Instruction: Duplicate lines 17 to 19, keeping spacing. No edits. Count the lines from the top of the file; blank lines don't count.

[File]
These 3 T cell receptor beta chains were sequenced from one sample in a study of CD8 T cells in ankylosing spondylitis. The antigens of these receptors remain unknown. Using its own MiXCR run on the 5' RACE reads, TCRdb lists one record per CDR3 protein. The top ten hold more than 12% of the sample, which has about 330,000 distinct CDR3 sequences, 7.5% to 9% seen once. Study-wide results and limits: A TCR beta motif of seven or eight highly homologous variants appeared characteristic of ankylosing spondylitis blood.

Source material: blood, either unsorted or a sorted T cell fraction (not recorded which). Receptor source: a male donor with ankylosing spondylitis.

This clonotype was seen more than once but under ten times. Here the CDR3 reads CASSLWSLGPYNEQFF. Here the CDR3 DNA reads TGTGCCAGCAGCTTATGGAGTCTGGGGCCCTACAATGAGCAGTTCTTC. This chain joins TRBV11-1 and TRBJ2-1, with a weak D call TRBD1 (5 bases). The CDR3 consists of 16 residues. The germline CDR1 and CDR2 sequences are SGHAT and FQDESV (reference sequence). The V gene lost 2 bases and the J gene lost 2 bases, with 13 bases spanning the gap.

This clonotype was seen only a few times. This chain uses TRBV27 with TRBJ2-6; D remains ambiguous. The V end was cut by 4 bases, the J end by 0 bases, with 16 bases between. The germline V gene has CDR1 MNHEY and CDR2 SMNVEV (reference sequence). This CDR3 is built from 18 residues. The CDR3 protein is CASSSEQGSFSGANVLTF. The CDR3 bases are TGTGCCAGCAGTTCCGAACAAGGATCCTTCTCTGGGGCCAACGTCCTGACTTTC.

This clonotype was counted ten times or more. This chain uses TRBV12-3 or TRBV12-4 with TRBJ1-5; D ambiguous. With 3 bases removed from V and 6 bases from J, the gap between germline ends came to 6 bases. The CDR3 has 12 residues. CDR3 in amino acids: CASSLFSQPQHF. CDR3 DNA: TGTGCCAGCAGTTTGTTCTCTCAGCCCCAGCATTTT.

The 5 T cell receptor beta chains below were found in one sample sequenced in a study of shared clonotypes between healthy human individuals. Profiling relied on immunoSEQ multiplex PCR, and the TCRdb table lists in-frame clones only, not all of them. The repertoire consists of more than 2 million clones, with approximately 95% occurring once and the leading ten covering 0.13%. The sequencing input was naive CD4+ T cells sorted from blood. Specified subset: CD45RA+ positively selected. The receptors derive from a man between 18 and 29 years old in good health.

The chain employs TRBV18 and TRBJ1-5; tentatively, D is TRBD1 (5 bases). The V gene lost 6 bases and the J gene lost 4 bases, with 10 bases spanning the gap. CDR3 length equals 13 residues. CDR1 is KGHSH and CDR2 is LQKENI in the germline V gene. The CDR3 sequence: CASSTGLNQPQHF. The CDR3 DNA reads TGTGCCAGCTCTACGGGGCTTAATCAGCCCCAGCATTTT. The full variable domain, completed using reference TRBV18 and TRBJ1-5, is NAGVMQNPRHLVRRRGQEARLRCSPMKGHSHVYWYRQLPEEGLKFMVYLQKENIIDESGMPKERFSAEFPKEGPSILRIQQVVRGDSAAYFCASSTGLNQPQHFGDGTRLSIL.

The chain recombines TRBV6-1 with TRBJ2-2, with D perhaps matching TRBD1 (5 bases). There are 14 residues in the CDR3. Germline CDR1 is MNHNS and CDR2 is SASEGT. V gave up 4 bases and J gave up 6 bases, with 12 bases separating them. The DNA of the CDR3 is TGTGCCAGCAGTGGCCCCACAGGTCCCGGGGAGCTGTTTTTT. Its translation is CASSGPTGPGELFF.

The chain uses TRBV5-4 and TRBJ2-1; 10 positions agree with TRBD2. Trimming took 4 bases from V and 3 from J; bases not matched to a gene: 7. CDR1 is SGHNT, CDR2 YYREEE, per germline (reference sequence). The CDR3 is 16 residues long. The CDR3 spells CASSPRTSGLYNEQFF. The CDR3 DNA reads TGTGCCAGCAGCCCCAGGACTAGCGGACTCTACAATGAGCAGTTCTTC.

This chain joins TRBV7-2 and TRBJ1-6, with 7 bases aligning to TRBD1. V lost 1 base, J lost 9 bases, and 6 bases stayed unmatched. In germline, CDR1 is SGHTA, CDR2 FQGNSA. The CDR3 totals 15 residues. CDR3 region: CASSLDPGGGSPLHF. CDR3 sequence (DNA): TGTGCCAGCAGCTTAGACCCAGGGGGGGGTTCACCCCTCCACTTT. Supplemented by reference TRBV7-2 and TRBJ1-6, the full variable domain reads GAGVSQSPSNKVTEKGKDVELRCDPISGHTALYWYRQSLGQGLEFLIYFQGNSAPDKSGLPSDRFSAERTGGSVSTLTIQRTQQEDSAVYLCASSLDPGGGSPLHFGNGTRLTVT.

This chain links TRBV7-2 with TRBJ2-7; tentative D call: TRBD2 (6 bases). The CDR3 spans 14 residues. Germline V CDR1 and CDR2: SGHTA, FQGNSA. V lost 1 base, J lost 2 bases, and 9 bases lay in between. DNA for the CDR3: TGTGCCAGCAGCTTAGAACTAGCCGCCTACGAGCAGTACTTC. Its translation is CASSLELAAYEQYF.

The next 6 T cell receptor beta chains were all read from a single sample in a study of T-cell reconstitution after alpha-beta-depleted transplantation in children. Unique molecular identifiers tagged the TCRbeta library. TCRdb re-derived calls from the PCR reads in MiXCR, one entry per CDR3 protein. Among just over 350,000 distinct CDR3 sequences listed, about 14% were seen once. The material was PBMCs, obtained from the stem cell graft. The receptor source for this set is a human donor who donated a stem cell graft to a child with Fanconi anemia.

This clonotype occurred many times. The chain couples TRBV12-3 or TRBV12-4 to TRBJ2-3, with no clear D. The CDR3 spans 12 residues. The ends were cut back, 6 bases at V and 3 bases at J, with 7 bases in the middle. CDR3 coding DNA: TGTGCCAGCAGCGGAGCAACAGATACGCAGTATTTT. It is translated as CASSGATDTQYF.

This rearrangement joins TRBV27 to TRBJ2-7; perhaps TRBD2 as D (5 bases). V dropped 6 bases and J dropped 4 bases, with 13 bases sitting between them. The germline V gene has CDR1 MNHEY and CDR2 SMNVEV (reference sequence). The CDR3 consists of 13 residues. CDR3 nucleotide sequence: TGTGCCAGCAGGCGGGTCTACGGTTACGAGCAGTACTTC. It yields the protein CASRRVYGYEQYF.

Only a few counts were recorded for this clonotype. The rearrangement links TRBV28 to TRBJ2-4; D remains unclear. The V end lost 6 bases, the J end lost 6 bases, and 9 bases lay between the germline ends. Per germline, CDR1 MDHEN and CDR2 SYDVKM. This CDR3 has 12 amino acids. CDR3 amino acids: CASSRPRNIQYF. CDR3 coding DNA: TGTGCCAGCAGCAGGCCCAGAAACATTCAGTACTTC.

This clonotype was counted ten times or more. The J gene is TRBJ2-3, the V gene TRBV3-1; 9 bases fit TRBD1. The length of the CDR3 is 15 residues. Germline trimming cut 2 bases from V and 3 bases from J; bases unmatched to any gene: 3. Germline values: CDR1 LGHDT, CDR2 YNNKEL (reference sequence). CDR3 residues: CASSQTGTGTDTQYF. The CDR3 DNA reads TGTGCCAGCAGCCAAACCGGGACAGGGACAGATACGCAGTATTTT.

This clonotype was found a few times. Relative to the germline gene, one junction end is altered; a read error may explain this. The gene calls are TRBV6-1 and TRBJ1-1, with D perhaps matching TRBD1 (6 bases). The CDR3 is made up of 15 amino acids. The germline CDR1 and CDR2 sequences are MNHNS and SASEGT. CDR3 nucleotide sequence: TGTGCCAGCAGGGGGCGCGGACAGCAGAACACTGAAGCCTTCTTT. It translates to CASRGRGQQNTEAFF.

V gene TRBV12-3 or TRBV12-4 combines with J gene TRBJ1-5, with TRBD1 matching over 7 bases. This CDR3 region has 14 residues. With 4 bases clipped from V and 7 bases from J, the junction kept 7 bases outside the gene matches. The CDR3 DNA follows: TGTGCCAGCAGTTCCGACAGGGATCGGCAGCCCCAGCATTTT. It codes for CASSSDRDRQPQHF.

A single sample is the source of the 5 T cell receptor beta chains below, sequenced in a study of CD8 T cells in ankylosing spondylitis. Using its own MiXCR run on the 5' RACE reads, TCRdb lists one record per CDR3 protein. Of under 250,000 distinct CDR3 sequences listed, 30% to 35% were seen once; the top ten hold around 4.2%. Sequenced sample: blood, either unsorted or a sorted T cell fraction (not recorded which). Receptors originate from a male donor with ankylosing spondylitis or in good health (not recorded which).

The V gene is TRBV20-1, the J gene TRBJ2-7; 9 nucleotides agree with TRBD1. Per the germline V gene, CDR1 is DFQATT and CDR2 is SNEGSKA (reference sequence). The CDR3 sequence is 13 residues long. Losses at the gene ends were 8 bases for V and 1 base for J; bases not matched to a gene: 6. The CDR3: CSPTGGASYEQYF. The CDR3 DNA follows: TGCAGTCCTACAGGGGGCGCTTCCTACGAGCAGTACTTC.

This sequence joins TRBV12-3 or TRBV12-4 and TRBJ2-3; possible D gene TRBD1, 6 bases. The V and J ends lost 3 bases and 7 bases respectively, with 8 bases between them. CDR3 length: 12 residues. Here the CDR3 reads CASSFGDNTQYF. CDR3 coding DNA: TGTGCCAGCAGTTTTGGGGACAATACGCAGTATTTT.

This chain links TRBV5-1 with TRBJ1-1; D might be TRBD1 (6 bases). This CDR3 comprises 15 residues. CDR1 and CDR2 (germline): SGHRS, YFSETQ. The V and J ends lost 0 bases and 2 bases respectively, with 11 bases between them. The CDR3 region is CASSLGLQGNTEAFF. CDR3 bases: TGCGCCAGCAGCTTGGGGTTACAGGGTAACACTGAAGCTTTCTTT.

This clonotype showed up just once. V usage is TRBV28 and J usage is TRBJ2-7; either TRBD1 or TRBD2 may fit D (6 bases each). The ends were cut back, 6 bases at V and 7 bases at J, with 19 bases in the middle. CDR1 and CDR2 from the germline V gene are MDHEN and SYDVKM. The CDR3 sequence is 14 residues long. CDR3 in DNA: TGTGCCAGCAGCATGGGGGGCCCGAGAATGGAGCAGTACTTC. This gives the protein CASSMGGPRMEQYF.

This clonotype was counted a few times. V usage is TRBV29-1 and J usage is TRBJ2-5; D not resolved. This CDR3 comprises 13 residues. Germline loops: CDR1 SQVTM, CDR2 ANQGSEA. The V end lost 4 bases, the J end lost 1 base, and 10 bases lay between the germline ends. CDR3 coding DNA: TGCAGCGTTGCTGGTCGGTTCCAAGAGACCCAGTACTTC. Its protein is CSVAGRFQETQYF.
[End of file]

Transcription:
This clonotype was found a few times. Relative to the germline gene, one junction end is altered; a read error may explain this. The gene calls are TRBV6-1 and TRBJ1-1, with D perhaps matching TRBD1 (6 bases). The CDR3 is made up of 15 amino acids. The germline CDR1 and CDR2 sequences are MNHNS and SASEGT. CDR3 nucleotide sequence: TGTGCCAGCAGGGGGCGCGGACAGCAGAACACTGAAGCCTTCTTT. It translates to CASRGRGQQNTEAFF.

V gene TRBV12-3 or TRBV12-4 combines with J gene TRBJ1-5, with TRBD1 matching over 7 bases. This CDR3 region has 14 residues. With 4 bases clipped from V and 7 bases from J, the junction kept 7 bases outside the gene matches. The CDR3 DNA follows: TGTGCCAGCAGTTCCGACAGGGATCGGCAGCCCCAGCATTTT. It codes for CASSSDRDRQPQHF.

A single sample is the source of the 5 T cell receptor beta chains below, sequenced in a study of CD8 T cells in ankylosing spondylitis. Using its own MiXCR run on the 5' RACE reads, TCRdb lists one record per CDR3 protein. Of under 250,000 distinct CDR3 sequences listed, 30% to 35% were seen once; the top ten hold around 4.2%. Sequenced sample: blood, either unsorted or a sorted T cell fraction (not recorded which). Receptors originate from a male donor with ankylosing spondylitis or in good health (not recorded which).